I really think that knowing I was going to get to see this new ballet at the Ahmanson Theatre was the carrot that I needed to try to heal from my recent hand surgeries. I wasn’t going to let anything prevent me from seeing a new Matthew Bourne stunner!

For those of you who are unfamiliar with that name, Matthew Bourne is the most incredible, creative, inventive choreographer ever! This Englishman’s mind works like few others, especially of his generation. I’ve seen several other re-imagined works of his, beginning with his version of Swan Lake with a guy, the brilliant Adam Cooper, as the Swan, which left my mouth hanging open. I’ve been to more dance productions in my life than most other people have, but I’ve never witnessed anything that can compare with Mr. Bourne’s creations.

And his subsequent productions did not let me down, as most people’s follow-up endeavors often do. There was Cinderella, Car Man, Nutcracker!, Play Without Words, and Edward Scissorhands, each one different from the one before, but equally spectacular.

Photo by Mikah Smillie.

Photo by Mikah Smillie.

Now comes Sleeping Beauty, complete with Tchaikovsky’s original score, which Matthew reinvented as “a Gothic romance.” I must be honest and say that for just a couple of small reasons, such as lack of bright colors that I crave, it was my least favorite of Matthew Bourne productions, but even the (air quotes) worst of his is better than the best of anybody else!

Photo by  Mikah Smillie.

Photo by Mikah Smillie.

Sleeping Beauty is still fabulous and ingenious; I just needed more light and color. And several of the surprises attendant in every Matthew Bourne production were a little dark for me this time, in more than just the lighting and costumes. But just as the true love awakens the Princess with a kiss, Matthew Bourne awakens the love of dance in his audience, with everything he does, so I still recommend that everyone see this ballet, and quickly because it’s here through only December 1. (But make sure to read the Director’s Note in the program if you want to know his raison d’etre for the creative liberties he took with this classic tale. It’s very interesting.) (And if you’re like me, who wants to see every eyelash movement, choose tickets that are close enough, or at least, the first row of the mezzanine, which has a totally non-obstructed view.)

There was one invention that stunned me, in a great way, and, judging from the audience reaction, everybody else, as well. They showed the baby Princess Aurora by having unseen puppeteers work a baby doll. It was perhaps the most brilliant creation ever to be seen on the stage anywhere. A collective gasp was heard when she first “crawled” on stage, and then appreciative chuckles. But when she kept going, and her movement kept getting increasingly intricate, I think all our mouths were hanging open during that entire first act; I know mine was. I could barely watch the other dancers.

And the second act, (of which there are four; two on each side of the intermission,) is done as a garden party, with most everyone in cream-colored attire and the Princess in white. That scene is classic Matthew Bourne, and I loved it! At some point, when the music stopped, we got a tableau of a beautiful giant oil painting. That’s Matthew Bourne for you; even his still moments are something to marvel at.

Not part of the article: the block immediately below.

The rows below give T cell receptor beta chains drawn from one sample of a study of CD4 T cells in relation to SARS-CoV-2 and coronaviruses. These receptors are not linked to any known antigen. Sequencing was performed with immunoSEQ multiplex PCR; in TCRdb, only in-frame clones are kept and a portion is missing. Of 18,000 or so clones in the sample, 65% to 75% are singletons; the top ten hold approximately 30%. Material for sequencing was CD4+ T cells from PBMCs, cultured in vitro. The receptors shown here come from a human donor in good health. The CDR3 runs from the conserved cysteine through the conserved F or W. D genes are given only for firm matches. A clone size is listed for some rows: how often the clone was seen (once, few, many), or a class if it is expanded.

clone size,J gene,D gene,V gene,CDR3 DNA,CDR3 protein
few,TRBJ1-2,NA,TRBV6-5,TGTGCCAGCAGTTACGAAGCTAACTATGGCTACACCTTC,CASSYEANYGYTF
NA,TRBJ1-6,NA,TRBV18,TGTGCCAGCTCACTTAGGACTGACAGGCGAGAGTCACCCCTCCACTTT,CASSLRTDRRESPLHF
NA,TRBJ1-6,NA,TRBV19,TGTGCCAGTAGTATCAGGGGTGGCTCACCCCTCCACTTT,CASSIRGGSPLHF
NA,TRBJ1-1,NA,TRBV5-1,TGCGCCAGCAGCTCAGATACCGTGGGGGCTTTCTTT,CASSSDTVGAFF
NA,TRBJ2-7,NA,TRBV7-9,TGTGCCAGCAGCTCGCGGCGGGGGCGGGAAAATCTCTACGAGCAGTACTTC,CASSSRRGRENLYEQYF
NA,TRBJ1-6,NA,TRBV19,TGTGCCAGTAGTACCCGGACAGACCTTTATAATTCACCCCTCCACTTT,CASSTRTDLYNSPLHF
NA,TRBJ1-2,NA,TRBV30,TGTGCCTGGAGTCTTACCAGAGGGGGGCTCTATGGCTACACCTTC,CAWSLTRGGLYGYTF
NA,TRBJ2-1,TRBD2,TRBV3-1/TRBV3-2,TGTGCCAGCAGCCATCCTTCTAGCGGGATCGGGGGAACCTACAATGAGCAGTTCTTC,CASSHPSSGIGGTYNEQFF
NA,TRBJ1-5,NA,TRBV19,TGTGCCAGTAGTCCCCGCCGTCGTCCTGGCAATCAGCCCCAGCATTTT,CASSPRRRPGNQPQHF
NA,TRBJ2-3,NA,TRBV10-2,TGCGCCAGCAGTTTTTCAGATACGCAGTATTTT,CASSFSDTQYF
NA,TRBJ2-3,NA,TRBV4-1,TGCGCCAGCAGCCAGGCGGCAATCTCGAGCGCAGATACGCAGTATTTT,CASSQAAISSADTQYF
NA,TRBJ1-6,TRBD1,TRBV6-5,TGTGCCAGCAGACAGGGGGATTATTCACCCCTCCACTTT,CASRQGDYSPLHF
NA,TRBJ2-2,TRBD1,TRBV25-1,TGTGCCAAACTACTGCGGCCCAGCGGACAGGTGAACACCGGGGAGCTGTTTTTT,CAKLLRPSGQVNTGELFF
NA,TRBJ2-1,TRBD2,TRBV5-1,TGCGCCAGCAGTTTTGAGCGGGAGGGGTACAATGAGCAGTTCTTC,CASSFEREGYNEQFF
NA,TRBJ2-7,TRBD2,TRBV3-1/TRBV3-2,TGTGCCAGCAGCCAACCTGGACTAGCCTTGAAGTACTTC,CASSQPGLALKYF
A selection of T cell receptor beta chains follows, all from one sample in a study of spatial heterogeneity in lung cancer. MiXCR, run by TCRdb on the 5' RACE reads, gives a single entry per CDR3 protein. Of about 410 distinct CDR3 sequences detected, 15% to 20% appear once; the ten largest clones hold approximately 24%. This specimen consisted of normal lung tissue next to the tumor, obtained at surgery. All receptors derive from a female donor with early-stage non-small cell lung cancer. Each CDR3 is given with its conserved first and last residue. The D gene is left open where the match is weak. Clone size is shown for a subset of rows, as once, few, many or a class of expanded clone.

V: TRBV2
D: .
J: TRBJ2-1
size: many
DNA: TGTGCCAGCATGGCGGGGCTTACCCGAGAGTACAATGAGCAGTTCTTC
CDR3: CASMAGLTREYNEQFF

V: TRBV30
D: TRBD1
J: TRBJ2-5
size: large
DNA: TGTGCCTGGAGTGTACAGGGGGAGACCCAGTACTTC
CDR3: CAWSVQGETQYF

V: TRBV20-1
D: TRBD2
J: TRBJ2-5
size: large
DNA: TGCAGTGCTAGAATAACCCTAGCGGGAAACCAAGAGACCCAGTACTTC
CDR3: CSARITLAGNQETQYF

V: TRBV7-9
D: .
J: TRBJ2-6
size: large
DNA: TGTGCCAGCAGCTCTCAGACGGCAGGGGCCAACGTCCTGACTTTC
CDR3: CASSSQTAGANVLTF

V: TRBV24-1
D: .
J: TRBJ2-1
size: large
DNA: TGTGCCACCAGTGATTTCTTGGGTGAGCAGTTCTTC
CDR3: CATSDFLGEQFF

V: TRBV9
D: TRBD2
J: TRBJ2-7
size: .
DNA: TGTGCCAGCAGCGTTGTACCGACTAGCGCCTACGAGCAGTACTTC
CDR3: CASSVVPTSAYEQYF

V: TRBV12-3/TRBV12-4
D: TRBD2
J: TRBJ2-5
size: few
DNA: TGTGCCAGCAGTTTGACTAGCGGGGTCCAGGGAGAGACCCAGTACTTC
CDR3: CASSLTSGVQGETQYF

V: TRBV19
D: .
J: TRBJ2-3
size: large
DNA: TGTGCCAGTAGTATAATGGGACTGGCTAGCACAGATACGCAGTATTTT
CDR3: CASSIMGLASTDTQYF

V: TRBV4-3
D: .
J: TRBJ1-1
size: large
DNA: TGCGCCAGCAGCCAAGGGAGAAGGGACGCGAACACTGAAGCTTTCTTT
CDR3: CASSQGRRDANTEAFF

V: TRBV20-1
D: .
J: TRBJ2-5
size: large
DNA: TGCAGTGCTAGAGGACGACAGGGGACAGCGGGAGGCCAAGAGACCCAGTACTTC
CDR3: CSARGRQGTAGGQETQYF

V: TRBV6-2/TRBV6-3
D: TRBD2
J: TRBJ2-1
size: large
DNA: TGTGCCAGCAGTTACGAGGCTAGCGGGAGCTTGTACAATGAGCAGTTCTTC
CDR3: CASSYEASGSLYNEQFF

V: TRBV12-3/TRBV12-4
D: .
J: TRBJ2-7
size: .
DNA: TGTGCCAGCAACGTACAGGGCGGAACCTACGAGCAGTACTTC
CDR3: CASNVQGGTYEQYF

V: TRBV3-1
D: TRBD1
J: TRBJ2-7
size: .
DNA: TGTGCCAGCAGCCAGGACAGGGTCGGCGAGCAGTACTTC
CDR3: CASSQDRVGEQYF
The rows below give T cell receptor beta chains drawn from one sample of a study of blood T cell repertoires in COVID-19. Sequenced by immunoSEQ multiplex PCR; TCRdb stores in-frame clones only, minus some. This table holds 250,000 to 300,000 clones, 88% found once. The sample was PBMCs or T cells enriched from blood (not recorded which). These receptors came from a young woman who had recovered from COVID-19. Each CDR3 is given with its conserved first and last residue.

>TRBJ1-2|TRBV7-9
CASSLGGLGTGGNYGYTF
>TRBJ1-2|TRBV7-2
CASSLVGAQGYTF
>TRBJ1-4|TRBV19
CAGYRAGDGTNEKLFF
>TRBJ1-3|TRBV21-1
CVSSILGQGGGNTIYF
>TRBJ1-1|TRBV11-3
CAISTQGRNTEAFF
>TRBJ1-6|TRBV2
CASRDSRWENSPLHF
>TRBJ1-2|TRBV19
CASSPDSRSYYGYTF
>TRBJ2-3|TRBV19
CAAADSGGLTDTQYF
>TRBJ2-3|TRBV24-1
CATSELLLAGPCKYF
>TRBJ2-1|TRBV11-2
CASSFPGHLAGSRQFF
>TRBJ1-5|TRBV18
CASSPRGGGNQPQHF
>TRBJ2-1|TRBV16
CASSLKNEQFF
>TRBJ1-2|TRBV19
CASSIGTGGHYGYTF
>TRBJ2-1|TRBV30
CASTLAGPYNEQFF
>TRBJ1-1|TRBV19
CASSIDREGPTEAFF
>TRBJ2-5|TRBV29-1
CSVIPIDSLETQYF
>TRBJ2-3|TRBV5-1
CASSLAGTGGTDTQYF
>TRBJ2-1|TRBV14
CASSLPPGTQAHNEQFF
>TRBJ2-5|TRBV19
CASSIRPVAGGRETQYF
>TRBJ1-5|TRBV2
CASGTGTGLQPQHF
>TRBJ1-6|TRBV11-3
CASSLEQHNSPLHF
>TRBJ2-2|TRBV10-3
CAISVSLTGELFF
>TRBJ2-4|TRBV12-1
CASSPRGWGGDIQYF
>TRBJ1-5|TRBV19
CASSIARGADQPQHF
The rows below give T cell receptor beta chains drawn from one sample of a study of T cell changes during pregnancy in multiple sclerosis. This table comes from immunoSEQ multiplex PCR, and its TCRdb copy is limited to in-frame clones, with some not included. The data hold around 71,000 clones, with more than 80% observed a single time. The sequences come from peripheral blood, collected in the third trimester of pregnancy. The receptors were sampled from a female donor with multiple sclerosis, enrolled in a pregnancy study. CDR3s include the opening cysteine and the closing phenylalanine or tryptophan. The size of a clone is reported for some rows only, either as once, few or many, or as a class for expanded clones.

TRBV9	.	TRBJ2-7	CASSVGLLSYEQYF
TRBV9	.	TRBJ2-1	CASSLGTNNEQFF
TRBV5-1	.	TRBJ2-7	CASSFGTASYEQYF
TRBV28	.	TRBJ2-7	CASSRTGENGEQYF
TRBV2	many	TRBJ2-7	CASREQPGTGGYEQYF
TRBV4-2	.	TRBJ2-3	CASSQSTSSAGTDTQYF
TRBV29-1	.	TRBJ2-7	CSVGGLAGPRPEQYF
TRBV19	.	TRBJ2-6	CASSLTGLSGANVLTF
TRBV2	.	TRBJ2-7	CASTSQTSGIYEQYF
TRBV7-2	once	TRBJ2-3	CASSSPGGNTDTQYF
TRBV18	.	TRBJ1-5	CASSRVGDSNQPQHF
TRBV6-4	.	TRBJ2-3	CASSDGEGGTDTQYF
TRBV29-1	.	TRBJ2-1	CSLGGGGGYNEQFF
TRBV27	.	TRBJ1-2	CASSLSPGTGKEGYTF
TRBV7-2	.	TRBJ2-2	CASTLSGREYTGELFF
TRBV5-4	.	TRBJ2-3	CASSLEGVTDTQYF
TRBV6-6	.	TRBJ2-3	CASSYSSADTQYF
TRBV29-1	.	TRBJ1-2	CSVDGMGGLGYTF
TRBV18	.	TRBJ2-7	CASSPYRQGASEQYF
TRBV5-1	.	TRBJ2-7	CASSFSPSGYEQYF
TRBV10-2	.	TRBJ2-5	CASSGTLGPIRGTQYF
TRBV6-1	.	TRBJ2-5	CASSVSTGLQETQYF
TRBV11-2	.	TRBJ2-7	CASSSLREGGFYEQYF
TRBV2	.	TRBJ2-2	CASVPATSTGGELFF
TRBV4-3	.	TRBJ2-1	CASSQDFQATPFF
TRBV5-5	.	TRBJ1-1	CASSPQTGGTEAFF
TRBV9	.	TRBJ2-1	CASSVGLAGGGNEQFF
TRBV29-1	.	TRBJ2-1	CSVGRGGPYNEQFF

Photo by Mikah Smillie.

Photo by Mikah Smillie.

Usually I single out one or two of the dancers as my favorite, but the way this ballet was configured made it really more of a group effort; there was really no “star” per se, even with the Princess as the title role. And every dancer was perfect. (As were the staging and actual choreography, with many steps and combinations the likes of which I’ve never seen before, in my almost whole life of association with all things dance.)

I am happy to report that Mr. X came with me semi-voluntarily; he respects dance because he knows that dancers work harder than just about anyone else in the arts. And he was majorly impressed with it all, especially the “remarkable fluidity” of the choreography. On the way home, he spoke of the whole production in glowing terms, with so many beautifully-worded points that I can’t remember them all now. Let’s just leave it at that if he were to write a review, his verbiage would be on a much higher level than mine.

Kind-of like how Matthew Bourne’s productions are on a much higher level than just about everyone else’s. If his ballets had been around when I was growing up a dancer, I would have done everything in my power to not let my knee injuries deter me from ballet as a career. That’s how passionate I am about his body of work.

And we in Los Angeles are really privileged to have the opportunity to see his work. So if you’re in the city, or anywhere near it, please do yourself a favor and get to the Ahmanson Theatre before Matthew Bourne’s Sleeping Beauty is gone. Just remember that this time Sleeping Beauty is a Gothic tale, and don’t be disappointed when it’s not the Disney version. There’s a place in all of our lives for all renderings, for which both the child and grown-up in me are very grateful.

Matthew Bourne’s Sleeping Beauty running through December 1, 2013
Ahmanson Theatre  135 N. Grand Ave.  213-972-4400


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